Tranter said, “I’m real pleased that the Park District took it upon themselves to move forward with their own recommendations. I think the district recommendations are close to what we’d like to see happen.”

Glenda Daniel of the Lake Michigan Federation said, “It certainly looked a lot better than the Corps proposal.”

Some of the biggest changes proposed in the Shoreline Commission report were for the chronically underused stretch between 31st Street and Hyde Park Boulevard (51st Street) on the south side. During the 1987 storm, this part of the lakefront suffered considerable damage, little of which has been repaired.

The Shoreline Commission proposed $164 million worth of breakwaters and landfill, creating space for a major new harbor between 35th and 40th streets and protected water for boat sailing and new beaches between 40th and 51st, as well as some new waterfront parkland.

The Corps proposed either basic rubble-stone protection ($56 million), or breakwaters similar to those in the commission’s proposal (but for $173 million) and without the new parkland.

The Park District more or less split the difference between the commission’s proposal and the Corps’ low bid: several new breakwaters, placed to allow future landfill or harbor construction, along with some basic shoreline repair and a small new beach at 31st Street. The estimated cost is $76 million.

Tranter said that “we would have gone farther” in this stretch of parkland: “The Park District should take an aggressive stance on developing the south-side lakefront, which is clearly underdeveloped between the South Loop and Hyde Park: there are no ball fields, only one playground, only one beach. We do need additional marinas, too.”

Colonel Jess Franco of the Corps’ Chicago District said the Park District plan is being forwarded to Congress together with the Corps plan, so “Congress will get to look at both. The Corps headquarters [in Washington] will then recommend something, and Congress will make a choice.”

Funding for the work would come from two basic sources: Congress and a “local share,” to be raised by the state, the city, the Park District, or (most likely) some combination of these three.

The good news, Franco said, is that the Corps will almost certainly recommend that Congress appropriate funds: “We feel that there definitely is a problem, and definite potential for federal funding.”

There are a couple of catches, though. The glory days of nearly complete federal funding for such infrastructure work are over. Moreover, in federal funding decisions, Franco said, straightforward erosion control takes precedence over recreational enhancement, which is why the Corps report includes only basic erosion-protection structures.

“Recreational projects right now are not likely to enjoy the administration’s support,” Franco said. Even if federal funding is approved for the Park District proposal, he added, its greater emphasis on recreational enhancement would likely drive the federal share down from as much as 75 percent to 50 percent or even less. Meaning the local governments would have to pony up millions more.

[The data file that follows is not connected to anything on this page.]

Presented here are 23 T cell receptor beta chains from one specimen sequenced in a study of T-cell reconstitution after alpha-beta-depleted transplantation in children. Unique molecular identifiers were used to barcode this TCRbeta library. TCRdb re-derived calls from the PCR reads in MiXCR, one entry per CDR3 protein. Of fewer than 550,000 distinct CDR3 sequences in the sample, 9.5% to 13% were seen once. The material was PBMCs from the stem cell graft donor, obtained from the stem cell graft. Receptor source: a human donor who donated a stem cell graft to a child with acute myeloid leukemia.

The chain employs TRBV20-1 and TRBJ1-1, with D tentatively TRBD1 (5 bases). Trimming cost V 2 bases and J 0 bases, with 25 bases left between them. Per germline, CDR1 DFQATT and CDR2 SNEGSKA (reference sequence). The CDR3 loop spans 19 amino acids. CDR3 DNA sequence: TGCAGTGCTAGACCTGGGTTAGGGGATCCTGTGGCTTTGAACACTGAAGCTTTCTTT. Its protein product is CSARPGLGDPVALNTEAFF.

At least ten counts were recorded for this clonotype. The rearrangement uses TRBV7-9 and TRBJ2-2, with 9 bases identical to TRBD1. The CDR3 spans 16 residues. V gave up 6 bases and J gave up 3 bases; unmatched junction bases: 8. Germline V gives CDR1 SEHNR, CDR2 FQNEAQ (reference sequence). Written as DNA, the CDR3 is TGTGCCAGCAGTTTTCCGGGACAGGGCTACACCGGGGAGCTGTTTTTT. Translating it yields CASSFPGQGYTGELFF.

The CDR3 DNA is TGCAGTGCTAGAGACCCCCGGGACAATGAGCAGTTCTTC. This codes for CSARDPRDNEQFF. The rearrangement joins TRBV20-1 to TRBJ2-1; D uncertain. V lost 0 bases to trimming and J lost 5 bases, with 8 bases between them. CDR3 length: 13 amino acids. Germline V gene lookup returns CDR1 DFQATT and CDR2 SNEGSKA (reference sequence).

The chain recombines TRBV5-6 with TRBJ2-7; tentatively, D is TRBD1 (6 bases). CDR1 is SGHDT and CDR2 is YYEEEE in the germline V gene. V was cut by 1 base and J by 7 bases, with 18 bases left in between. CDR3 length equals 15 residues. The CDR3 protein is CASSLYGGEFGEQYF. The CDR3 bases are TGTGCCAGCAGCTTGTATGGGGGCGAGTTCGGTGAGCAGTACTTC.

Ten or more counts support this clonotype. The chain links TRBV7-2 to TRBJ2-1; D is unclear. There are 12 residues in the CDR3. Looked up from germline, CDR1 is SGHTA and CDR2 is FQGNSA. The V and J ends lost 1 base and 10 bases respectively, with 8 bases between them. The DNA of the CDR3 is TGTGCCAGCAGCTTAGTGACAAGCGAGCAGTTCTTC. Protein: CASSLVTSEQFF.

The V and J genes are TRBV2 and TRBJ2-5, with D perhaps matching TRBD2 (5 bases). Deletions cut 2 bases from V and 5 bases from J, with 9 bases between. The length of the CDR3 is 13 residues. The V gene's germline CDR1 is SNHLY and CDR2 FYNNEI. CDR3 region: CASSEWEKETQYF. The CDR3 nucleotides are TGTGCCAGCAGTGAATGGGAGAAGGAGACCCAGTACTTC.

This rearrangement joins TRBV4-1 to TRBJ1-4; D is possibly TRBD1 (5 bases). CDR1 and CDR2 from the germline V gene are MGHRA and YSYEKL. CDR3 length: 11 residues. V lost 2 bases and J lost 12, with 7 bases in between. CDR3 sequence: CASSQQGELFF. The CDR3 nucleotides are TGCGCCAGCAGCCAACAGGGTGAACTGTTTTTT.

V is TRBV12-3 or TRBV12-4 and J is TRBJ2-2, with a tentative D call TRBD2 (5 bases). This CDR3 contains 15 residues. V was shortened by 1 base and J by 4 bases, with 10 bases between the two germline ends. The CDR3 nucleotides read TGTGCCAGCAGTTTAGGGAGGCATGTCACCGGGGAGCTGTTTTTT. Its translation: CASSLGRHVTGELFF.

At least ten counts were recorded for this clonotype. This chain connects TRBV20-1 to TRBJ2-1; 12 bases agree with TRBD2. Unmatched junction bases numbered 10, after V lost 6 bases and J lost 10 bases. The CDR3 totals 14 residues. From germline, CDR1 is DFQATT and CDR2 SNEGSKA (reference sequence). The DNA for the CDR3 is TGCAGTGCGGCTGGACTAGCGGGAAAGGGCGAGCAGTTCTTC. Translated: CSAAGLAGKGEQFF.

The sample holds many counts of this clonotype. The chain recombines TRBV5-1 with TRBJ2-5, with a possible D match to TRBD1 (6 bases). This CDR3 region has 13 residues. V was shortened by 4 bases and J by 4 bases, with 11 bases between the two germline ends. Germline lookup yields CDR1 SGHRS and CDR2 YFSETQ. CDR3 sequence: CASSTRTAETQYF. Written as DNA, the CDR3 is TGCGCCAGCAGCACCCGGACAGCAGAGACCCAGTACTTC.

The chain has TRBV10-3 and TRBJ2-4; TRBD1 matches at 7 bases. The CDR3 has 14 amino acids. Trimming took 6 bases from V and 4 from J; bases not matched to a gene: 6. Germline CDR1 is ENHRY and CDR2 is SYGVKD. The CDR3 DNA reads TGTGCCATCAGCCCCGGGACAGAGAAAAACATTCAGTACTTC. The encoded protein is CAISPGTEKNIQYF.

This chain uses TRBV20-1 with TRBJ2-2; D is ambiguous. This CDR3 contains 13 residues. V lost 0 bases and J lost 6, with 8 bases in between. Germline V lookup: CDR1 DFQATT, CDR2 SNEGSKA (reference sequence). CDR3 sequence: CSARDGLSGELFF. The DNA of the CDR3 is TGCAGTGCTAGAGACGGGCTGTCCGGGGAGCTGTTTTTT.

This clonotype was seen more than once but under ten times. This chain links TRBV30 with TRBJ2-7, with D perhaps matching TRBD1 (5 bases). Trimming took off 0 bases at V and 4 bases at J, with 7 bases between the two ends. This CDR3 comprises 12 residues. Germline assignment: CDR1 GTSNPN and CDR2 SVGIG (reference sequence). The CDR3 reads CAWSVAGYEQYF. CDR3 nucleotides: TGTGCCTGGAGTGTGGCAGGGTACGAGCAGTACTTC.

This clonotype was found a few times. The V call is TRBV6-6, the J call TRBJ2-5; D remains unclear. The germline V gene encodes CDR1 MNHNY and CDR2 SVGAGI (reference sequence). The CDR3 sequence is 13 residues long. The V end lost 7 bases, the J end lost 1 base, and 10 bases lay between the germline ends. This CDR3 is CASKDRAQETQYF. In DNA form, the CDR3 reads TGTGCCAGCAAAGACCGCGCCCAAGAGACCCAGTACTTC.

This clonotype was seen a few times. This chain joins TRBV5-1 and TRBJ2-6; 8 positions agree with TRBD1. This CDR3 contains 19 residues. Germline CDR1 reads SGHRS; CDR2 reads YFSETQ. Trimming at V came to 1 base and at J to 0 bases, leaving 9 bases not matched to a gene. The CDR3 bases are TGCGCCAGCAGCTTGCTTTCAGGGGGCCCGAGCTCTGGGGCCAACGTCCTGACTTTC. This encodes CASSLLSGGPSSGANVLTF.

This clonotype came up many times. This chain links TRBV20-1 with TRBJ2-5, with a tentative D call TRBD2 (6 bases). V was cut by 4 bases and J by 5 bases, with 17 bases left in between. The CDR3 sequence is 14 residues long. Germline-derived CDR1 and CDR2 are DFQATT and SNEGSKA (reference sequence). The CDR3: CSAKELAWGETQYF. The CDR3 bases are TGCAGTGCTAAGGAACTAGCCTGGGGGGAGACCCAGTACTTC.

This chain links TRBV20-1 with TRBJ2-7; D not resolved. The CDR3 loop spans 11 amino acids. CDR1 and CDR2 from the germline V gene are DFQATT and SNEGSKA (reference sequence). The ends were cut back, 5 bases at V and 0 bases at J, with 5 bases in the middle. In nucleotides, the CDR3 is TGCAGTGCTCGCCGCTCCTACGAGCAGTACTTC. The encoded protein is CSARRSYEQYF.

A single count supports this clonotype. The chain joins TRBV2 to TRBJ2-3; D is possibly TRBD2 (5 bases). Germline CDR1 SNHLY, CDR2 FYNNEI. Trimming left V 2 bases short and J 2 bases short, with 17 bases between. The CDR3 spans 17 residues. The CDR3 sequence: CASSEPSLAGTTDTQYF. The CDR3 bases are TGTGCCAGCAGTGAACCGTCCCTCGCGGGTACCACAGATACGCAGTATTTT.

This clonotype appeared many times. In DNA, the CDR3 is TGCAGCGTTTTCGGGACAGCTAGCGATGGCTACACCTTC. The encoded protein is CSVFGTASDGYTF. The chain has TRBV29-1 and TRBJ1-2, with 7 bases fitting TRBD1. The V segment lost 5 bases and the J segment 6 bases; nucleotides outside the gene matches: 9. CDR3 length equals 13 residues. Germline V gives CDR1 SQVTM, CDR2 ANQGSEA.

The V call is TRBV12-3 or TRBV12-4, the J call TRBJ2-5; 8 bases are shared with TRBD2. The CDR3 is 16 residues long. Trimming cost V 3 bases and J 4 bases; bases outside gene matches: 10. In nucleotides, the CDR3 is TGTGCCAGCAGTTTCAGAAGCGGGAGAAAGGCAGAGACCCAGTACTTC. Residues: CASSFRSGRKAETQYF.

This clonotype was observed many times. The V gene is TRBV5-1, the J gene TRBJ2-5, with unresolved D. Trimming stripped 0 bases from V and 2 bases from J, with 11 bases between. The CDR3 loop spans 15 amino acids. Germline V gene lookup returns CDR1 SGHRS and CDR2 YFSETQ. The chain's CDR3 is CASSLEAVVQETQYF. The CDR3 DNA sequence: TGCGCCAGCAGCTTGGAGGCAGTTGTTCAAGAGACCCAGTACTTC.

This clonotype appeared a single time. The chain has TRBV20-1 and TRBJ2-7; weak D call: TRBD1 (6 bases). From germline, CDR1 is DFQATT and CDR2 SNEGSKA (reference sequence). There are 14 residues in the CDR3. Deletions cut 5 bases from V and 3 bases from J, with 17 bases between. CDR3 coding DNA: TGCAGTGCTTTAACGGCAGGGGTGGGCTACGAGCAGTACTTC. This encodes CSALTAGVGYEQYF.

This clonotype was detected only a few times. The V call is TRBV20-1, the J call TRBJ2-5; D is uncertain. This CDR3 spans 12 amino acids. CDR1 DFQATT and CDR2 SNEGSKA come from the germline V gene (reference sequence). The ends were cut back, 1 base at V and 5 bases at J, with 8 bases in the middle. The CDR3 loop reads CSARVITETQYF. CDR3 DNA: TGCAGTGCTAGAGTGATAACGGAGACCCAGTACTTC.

Daniel predicted that the Park District will have to make some more hard choices: “They can’t possibly afford all of it.”

Tranter, though, is more optimistic. She noted that “the state came up with substantial funds for recreation this year” in appropriating $150 million for the new Navy Pier-McCormick Place development authority. Also, the Park District could sell capital-improvement bonds, with income from new marinas producing revenue to retire them.

“I’m more hopeful about the local match funds than the federal moneys, I guess,” Tranter said. “Though there is the federal Highway Trust Fund surplus, and Lake Shore Drive is a federal highway.”

Uhlir said the Park District “won’t accept anything less” than its own plan, and has begun the political lobbying effort that clearly will be needed to pry the funding loose in Washington. “We are accumulating letters of endorsement for our proposal,” he said. Mayor Daley, Governor Thompson, both of Illinois’ U.S. senators, and the federal Interior Department’s regional administrator are already on record in support. “All of Illinois’ congressmen have been notified of the plan,” he said, “and will be approached again” for endorsements.

Tranter said the Park District should take advantage of the lakefront’s place close to the hearts and minds of private citizens. “They should reach out to the civic groups who can help them lobby,” she said, including Friends of the Parks as well as environmental groups like the Lake Michigan Federation and others headquartered in Chicago. “They need to start the grass-roots lobbying process now.”

Uhlir said the plan has been sent to “all the civic groups we could think of,” but not much else has been done so far to rally citizen interest. “I think we’ll have to, in the future,” he said, mount public as well as behind-closed-doors political pressure.

In any case, Uhlir said, in Washington the process of studying, authorizing, appropriating funds for, and planning work of this magnitude would require “several years.” The Park District appears willing to take it slow and careful, in order to get more than just piles of rocks along the water’s edge. “We won’t settle for anything less,” Uhlir repeated, “than what we think is best for the lakefront.”

Art accompanying story in printed newspaper (not available in this archive): photo/John Sundlof.